Nick Cullop joined the Brewers in 1945, following the departure of Casey Stengel. As the caption notes, Stengel won a pennant in his not-quite-full season at the helm, leaving Cullop some pretty big shoes to fill.

Fortunately for Milwaukee fans, ol' "Tomato Face" was up to the task, and his Brewers took home a third consecutive American Association pennant in the 1945 campaign. The third manager in three years, Cullop brought stability to the franchise, and served as Borchert Field's skipper for five seasons.

Monday, March 5, 2012

1948 Score Card

Today's score card study is this gem from 1948. June 13, 1948, to be precise; the original owner has helpfully pencilled in the date and final score across the cover (along with a little creative doodling). That day, the Borchert Field faithful saw their Brewers dispatch the Louisville Cardinals 3-2.

It's smaller than the score cards we've looked at before, measuring in at just 10x7 inches.

The cover has an interesting graphic, depicting a youthful beer barrel man (really a beer barrel boy), with his arm around an older gent. Is that supposed to represent a particular person, perhaps one of the club's Boston-based owners? Bonus points also for the recursive cover on the program he's reading. The cover, as always, was sponsored by Clark's service stations.

And like all score cards, this exemplar is stuffed with local advertising. The interior cover features a pair of marvelous ads, one for "Miss Secretary" hosiery and the other for Gimbels, your exclusive source for Spalding sporting goods.

Note the pitch for Mickey Heath's play by play on WEMP, "when you can't make the game."

The next page features a "state of the team" page, with photos of the club's president and skipper under a marvelous graphic of Owgust as both pitcher and catcher.

Brewer fans would need no introduction to these two men, who had steered their club to the American Association pennant and Little World Series Championship the previous year.

D'Arcy "Jake" Flowers had been installed in Milwaukee as president and general manager of the Brews by the club's Boston owners in January of 1947. He had been a coach of the Braves in 1946, and coached for the Pittsburgh Pirates for six years before that. Manager Nick Cullop, affectionally known as "tomato-faced," had been the Brews' skipper since 1945.

The Brews managed to stock their score cards with much information, amongst all the ads. This page includes a "lucky number" contest and list of inductees to the National Baseball Hall of Fame in Cooperstown, then not quite a decade old.

Here there is a list of home games at Borchert Field, and the Brewers' lineup for the game. I love the baseball-themed dividers.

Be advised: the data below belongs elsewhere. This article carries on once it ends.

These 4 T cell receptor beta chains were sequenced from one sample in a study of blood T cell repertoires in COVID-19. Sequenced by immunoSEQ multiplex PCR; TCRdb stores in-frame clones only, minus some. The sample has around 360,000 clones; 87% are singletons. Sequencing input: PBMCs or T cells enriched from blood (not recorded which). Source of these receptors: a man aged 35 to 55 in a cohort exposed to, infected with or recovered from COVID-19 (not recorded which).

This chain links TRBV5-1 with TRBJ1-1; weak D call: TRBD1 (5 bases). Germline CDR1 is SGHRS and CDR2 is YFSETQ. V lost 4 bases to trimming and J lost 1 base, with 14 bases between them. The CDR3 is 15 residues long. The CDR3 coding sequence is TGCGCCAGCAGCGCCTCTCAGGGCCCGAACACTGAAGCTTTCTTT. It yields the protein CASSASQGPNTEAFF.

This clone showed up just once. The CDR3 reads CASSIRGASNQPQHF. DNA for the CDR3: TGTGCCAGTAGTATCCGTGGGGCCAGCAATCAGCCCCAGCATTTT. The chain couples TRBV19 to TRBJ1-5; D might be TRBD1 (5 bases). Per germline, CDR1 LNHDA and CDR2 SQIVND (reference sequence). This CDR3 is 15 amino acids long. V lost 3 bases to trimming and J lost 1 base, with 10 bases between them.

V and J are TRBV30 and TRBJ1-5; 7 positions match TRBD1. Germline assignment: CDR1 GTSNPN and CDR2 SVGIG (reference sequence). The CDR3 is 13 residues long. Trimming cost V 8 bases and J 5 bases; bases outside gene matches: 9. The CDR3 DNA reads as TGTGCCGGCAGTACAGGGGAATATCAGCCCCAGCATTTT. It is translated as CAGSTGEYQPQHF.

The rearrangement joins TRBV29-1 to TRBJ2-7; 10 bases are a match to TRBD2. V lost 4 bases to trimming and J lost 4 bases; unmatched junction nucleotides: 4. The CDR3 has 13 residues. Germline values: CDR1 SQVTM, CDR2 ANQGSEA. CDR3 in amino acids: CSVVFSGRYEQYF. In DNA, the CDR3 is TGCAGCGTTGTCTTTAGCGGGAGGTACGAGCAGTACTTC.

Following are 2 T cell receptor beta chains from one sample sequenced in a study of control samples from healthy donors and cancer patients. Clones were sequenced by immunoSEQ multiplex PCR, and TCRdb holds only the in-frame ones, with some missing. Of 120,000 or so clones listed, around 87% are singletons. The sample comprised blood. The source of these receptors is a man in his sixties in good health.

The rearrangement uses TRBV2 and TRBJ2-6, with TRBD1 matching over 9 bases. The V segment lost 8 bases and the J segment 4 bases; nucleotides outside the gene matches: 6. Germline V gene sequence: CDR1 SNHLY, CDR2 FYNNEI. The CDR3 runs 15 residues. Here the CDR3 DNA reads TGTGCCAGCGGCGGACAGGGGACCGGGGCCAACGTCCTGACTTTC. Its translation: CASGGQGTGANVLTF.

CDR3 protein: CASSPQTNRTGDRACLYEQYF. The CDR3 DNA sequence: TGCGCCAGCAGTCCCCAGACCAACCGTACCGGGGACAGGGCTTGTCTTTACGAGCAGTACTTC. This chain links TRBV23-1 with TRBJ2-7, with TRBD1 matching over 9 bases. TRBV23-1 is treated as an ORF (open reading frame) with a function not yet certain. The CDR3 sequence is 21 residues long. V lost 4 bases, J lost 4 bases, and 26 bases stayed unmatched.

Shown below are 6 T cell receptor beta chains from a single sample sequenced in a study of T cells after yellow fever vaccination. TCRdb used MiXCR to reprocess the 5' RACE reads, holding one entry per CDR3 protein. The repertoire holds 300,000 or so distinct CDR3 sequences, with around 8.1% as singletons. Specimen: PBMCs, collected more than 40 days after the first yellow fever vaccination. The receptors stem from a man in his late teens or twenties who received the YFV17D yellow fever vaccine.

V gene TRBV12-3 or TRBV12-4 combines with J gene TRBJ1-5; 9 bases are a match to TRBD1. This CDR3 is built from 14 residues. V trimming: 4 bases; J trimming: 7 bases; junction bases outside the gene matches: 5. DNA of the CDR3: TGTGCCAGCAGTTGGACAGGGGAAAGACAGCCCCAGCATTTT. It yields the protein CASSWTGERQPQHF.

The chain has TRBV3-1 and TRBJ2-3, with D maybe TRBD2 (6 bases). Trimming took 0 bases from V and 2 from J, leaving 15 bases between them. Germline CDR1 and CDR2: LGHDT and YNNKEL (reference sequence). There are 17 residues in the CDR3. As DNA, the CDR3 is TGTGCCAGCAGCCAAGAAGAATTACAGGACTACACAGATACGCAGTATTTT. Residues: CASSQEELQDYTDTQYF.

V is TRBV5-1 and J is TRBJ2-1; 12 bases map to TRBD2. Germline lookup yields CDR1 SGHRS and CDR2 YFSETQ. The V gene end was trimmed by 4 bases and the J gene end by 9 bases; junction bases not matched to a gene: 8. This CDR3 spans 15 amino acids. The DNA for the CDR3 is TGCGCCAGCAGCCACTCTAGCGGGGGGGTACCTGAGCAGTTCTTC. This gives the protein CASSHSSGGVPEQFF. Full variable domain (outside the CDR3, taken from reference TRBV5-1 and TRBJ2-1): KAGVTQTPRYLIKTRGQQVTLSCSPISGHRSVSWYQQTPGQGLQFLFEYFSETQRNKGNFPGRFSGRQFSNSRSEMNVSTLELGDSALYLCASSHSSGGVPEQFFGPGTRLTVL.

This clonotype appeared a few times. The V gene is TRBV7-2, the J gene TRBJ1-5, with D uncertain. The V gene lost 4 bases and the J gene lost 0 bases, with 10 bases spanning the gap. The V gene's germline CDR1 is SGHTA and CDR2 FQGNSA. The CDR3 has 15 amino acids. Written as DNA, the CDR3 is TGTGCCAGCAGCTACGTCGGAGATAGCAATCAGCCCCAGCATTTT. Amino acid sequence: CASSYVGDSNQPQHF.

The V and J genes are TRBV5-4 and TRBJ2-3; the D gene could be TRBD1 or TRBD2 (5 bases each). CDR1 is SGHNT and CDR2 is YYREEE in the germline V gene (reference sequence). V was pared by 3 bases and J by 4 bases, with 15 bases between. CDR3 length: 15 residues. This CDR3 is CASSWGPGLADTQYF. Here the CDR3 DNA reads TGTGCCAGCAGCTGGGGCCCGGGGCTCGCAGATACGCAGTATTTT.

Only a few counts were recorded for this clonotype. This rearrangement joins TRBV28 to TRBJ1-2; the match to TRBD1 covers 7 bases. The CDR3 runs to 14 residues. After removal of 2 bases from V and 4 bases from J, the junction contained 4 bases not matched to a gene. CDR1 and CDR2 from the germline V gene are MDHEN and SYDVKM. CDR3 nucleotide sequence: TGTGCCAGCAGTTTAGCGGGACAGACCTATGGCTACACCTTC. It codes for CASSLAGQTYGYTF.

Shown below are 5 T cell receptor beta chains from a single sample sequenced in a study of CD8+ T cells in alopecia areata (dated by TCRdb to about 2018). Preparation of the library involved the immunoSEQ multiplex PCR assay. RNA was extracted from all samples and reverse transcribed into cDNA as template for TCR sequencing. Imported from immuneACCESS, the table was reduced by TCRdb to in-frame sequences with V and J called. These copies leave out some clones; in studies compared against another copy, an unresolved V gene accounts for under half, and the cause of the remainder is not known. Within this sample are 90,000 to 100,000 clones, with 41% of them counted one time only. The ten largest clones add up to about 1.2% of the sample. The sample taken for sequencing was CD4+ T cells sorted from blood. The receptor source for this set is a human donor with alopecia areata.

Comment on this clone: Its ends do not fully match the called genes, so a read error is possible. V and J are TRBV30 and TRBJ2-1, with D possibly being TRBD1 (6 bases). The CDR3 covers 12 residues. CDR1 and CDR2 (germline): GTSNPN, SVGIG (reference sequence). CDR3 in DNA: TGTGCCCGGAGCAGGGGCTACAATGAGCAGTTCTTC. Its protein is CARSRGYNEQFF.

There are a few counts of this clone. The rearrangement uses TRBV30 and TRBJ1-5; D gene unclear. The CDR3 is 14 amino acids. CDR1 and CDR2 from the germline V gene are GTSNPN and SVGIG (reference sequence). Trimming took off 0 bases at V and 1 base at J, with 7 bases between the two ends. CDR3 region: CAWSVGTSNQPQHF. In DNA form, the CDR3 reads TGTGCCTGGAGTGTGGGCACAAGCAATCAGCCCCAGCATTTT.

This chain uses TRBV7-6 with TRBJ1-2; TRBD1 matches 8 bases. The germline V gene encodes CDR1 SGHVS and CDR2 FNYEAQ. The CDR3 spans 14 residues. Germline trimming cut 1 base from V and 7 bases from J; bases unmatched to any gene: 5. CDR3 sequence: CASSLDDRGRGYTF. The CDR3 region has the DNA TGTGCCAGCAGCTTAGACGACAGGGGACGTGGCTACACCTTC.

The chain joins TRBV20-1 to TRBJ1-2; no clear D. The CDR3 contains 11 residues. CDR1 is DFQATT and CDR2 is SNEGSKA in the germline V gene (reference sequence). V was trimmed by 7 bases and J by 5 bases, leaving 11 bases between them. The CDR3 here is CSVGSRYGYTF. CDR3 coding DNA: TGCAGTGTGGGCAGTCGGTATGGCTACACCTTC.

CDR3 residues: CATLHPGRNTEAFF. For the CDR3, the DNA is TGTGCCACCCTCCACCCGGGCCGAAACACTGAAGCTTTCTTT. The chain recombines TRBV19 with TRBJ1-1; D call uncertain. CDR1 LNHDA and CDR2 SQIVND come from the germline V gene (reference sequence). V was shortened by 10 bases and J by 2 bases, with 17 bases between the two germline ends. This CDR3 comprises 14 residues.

Then we get to the meat of the program, the inning-by-inning score card itself. These pages are printed on thinner newsprint, making them appear darker here. Of note is future Milwaukee baseball stalwart Johnny Logan, wearing #2 and listed as a "utility player." Logan had come to the Brewers that spring from the Braves' farm team in Evansville, Illinois. He struggled in his early days with Milwaukee (spending this particular game on the bench) and was sent down to the Texas-league Dallas Eagles on June 24, just days after this game was played. It was just a minor bump on Logan's road to the majors, and he would be back with the Brews for a full season in 1949.

Following this, we have the Louisville lineup, and a fantastic "Ground Rules" graphic. Arguing with the ump is an important image in baseball iconography.

Look at the checkerboard design here, crowned with a pensive player. Fantastic design.

Infielder Damon Phillips came to Milwaukee from Boston before the 1947 season. He was an important part of Milwaukee's lineup in that first season, driving in two RBI to help keep the Brewers from falling behind the Syracuse Chiefs 0-3 in the Little World Series. Cullop's Brews were able to return to Borchert Field only down 1-2, and came from behind to take the minor league championship.

Another "lucky number" contest, this time from Samson's store, and a clever parody from San Chez motors.

This is my favorite page in the entire program. Partly for the information on Brewer ticket outlets (the smoke shop at Gimbel's, as well as Hugo Walters and the delightfully-named Steve's Baseball Tavern), but mostly for the Schuster's "Vote for your favorite player" ballot. The typography is second only to the radiant and heroic image of a Brewer player.

And, on the back cover, Miller High Life brings us back to the "argument with the ump" imagery, this time more an argument in front of the ump rather than with him.

And so we reach the end of another Milwaukee Brewer score card. More to come!